Bits and Pieces...
NASA/JPL/University of Arizona

Bits and Pieces...
ESP_028269_1755  Science Theme: Future Exploration/Landing Sites
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NASA's Mars Science Laboratory was lowered to the Martian surface via the sky crane, a rocket propelled stage that used its rockets to gently deliver the rover to the surface. As soon as the rover touched the surface, explosive bolts triggered to released from it from its tethers.

The sky crane then tilted 45 degrees and flew away until it ran out of fuel, at which point it crashed onto the surface. The subimage shown here shows the sky crane's impact site, as the sky crane careened in roughly from the northwest. The impact disturbed the bright dust, revealing the darker rocky substrate. It was no light impact.

Possible pieces of the sky crane, appearing as small white dots within and at the end of the some of these dark streaks, are visible in the image and the zoomed-in version of the inset (arrows).

Written by: Eldar Noe


Oblique View of Mount Sharp in Gale Crater

This image was acquired 24 hours after MSL landed to locate the hardware on the surface.

The color strip didn't cover the hardware, but does provide a spectacular oblique view of the central mound or "Mount Sharp" (Aeolis Mons).

The viewing angle is 45 degrees, like looking out an airplane window. The subimage has been rotated 90 degrees to provide this perspective.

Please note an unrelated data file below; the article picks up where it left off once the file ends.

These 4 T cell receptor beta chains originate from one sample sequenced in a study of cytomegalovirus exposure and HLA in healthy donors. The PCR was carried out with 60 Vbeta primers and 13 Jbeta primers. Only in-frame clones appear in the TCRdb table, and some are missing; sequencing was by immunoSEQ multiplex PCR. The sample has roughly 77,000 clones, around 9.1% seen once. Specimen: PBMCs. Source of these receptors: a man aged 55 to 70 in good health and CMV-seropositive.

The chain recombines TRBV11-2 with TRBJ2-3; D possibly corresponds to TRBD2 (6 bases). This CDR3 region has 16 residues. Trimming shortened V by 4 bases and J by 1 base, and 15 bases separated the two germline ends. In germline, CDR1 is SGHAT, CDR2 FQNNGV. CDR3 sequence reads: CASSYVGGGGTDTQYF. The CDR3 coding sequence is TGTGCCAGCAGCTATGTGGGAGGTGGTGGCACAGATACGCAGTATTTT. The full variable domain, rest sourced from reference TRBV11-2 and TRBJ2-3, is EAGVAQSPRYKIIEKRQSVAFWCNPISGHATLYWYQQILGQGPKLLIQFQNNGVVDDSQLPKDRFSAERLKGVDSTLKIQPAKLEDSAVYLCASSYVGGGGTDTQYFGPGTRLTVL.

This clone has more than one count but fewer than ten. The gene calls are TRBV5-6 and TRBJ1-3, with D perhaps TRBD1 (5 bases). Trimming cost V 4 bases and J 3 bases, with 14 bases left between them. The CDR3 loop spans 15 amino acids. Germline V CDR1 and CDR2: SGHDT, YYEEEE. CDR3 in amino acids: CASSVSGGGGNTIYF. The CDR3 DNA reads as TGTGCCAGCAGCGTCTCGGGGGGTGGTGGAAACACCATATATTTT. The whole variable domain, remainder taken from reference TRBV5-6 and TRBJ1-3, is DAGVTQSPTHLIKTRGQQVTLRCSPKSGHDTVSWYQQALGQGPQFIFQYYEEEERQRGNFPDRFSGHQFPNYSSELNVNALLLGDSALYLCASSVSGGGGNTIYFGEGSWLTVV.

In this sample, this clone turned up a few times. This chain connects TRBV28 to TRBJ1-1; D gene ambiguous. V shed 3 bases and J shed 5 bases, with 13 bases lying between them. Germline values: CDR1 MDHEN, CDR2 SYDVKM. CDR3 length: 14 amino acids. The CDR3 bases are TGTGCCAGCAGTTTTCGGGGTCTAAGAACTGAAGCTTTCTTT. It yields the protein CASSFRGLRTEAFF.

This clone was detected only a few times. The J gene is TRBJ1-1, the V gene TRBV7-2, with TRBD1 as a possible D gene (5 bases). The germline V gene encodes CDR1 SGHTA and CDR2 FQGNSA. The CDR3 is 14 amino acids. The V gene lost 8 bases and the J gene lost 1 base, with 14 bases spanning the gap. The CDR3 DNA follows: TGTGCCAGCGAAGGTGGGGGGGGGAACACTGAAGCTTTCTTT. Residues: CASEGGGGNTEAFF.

Written by: Alfred McEwen

(5 September 2012)

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Acquisition date:07 August 2012 Local Mars time: 3:15 PM
Latitude (centered):-4.624° Longitude (East):137.402°
Range to target site:367.2 km (229.5 miles)Original image scale range:36.7 cm/pixel (with 1 x 1 binning) so objects ~110 cm across are resolved
Map projected scale:25 cm/pixel and North is upMap projection:Equirectangular
Emission angle:44.9° Phase angle:93.1°
Solar incidence angle:51°, with the Sun about 39° above the horizon Solar longitude:151.2°, Northern Summer
For non-map projected products:
North azimuth:96° Sub-solar azimuth:32.6°
For map-projected products
North azimuth:270°Sub solar azimuth:199.0°

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All of the images produced by HiRISE and accessible on this site are within the public domain: there are no restrictions on their usage by anyone in the public, including news or science organizations. We do ask for a credit line where possible: Image: NASA/JPL/University of Arizona
Postscript
For information about NASA and agency programs on the Web, visit: http://www.nasa.gov. NASA's Jet Propulsion Laboratory, a division of the California Institute of Technology in Pasadena, Calif., manages the Mars Reconnaissance Orbiter for NASA's Science Mission Directorate, Washington. Lockheed Martin Space Systems is the prime contractor for the project and built the spacecraft. The HiRISE camera was built by Ball Aerospace and Technology Corporation and is operated by the University of Arizona. The image data were processed using the U.S. Geological Survey’s ISIS3 software.